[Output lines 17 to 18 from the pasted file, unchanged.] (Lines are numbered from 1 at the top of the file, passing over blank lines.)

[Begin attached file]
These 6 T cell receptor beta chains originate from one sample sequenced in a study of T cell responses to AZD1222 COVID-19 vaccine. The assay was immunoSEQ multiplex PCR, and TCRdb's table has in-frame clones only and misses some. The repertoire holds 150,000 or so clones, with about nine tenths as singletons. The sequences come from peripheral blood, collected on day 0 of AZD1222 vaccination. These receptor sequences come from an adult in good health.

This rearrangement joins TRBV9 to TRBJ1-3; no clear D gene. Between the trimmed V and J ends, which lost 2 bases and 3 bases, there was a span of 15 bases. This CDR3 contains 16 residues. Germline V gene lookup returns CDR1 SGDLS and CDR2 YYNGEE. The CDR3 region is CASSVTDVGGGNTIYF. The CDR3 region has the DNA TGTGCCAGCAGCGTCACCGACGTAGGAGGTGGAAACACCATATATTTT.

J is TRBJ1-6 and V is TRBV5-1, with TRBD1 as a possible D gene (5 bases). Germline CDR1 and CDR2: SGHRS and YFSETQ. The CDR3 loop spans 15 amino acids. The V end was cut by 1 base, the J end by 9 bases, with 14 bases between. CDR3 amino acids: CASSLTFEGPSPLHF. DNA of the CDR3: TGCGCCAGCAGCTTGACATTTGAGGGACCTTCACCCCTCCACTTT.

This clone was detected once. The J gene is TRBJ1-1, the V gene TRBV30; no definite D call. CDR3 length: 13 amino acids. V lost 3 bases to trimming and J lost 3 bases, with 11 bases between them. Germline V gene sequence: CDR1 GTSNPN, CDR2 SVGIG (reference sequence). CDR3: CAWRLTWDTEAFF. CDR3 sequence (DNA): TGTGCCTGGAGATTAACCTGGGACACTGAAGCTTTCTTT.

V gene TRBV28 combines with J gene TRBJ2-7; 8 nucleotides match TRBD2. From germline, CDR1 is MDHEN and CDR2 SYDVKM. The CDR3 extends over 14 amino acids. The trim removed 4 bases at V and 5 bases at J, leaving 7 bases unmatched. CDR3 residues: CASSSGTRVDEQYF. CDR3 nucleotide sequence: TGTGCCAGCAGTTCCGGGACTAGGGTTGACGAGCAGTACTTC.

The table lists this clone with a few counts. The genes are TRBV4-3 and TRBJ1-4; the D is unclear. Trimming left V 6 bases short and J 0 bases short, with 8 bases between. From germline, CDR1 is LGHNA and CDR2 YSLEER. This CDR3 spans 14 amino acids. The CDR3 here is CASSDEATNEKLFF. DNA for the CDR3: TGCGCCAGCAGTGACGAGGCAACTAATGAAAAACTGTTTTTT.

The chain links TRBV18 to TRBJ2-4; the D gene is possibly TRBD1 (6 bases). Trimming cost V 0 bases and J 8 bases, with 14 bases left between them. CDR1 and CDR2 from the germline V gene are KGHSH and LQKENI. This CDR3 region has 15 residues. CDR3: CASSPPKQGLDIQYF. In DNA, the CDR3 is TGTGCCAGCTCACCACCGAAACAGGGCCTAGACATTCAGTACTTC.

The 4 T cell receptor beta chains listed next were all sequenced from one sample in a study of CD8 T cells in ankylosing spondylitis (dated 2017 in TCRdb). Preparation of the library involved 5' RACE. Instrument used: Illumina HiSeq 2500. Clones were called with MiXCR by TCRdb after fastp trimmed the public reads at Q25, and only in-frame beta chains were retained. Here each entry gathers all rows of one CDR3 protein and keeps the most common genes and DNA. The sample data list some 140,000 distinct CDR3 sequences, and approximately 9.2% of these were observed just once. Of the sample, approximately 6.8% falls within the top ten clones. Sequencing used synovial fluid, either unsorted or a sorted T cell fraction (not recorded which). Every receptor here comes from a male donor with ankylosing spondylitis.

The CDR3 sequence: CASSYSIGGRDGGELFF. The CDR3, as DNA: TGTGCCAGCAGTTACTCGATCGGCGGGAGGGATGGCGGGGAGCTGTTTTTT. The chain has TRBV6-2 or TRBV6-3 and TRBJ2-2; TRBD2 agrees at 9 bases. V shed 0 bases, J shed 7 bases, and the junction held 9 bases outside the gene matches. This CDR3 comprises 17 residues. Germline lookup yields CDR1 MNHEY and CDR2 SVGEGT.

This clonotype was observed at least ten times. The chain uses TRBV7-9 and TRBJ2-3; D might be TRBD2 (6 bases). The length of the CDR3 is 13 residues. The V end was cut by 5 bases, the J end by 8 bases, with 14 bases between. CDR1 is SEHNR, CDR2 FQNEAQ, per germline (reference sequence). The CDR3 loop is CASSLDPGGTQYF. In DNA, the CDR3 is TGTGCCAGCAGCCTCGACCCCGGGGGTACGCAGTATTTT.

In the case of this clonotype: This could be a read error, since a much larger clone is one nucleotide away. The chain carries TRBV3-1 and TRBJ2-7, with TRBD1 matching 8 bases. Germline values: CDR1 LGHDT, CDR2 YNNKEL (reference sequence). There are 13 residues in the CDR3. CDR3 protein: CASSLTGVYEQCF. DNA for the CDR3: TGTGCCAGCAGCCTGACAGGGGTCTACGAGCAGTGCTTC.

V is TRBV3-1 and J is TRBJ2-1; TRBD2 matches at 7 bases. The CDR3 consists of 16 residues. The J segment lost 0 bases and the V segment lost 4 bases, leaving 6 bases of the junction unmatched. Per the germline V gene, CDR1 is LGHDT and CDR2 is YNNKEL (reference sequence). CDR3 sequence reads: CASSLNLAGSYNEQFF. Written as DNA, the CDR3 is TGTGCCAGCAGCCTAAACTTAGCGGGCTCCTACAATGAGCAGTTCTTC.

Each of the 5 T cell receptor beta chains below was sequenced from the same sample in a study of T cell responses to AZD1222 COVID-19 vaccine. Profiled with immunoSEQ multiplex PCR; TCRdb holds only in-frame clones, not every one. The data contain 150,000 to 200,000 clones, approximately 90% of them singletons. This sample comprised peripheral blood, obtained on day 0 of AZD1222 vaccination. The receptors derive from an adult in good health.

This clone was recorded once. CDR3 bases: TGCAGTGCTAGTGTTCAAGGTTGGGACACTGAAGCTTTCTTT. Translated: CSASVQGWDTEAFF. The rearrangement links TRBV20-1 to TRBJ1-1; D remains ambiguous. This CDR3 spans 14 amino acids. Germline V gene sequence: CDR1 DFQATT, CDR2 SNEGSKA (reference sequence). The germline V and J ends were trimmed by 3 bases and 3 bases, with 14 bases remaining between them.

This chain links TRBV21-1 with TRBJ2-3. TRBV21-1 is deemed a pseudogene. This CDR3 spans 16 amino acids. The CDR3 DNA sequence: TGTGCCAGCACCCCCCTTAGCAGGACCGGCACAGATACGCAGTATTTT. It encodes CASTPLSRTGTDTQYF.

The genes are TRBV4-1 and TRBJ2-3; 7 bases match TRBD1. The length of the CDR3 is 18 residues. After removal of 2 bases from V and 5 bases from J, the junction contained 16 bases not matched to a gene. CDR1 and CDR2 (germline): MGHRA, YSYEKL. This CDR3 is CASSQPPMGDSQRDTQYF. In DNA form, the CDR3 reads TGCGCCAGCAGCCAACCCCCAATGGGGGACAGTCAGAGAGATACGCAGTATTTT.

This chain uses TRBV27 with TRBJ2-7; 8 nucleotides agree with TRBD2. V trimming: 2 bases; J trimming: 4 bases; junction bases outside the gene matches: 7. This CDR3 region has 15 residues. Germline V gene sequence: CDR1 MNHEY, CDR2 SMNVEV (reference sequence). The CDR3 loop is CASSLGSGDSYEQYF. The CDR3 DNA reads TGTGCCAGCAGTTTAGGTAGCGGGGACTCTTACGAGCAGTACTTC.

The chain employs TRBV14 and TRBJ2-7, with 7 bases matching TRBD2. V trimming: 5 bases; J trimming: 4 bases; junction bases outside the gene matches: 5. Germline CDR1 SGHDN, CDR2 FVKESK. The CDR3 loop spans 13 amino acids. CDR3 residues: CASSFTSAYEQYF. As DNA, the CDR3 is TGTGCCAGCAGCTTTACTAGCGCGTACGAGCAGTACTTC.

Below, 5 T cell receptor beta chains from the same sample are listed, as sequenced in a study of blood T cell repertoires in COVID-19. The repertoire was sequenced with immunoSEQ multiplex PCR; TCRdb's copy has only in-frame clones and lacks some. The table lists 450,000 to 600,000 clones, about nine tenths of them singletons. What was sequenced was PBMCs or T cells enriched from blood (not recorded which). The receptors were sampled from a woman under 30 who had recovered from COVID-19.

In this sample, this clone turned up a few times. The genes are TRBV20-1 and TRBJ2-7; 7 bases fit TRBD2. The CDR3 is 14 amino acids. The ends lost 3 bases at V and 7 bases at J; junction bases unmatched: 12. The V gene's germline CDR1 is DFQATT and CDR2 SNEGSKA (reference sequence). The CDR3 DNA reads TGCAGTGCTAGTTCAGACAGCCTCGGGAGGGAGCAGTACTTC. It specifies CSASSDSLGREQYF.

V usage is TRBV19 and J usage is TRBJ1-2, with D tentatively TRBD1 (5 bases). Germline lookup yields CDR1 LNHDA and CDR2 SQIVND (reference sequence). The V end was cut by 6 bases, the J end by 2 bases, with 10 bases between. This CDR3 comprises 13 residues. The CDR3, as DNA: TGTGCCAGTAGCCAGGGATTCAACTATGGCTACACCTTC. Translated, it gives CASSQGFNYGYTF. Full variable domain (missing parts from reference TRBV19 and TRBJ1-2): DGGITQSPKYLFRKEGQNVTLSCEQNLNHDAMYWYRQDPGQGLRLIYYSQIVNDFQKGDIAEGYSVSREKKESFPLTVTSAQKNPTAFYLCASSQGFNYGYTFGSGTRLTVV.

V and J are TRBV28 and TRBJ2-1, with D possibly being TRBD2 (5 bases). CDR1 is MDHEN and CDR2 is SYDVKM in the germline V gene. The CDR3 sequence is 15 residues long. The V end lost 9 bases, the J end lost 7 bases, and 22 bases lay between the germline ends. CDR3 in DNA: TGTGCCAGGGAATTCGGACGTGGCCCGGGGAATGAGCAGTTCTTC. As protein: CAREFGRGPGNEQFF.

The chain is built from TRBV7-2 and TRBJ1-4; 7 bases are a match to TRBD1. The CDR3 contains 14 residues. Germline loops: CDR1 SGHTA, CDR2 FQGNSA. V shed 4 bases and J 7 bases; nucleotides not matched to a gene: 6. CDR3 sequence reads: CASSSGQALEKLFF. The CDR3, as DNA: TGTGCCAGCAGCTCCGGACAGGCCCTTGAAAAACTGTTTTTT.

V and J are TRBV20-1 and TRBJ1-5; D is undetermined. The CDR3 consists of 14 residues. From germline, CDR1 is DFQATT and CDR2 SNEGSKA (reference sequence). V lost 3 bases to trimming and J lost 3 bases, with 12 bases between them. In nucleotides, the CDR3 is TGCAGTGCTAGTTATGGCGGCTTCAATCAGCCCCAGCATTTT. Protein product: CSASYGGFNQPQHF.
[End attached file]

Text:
This chain uses TRBV27 with TRBJ2-7; 8 nucleotides agree with TRBD2. V trimming: 2 bases; J trimming: 4 bases; junction bases outside the gene matches: 7. This CDR3 region has 15 residues. Germline V gene sequence: CDR1 MNHEY, CDR2 SMNVEV (reference sequence). The CDR3 loop is CASSLGSGDSYEQYF. The CDR3 DNA reads TGTGCCAGCAGTTTAGGTAGCGGGGACTCTTACGAGCAGTACTTC.

The chain employs TRBV14 and TRBJ2-7, with 7 bases matching TRBD2. V trimming: 5 bases; J trimming: 4 bases; junction bases outside the gene matches: 5. Germline CDR1 SGHDN, CDR2 FVKESK. The CDR3 loop spans 13 amino acids. CDR3 residues: CASSFTSAYEQYF. As DNA, the CDR3 is TGTGCCAGCAGCTTTACTAGCGCGTACGAGCAGTACTTC.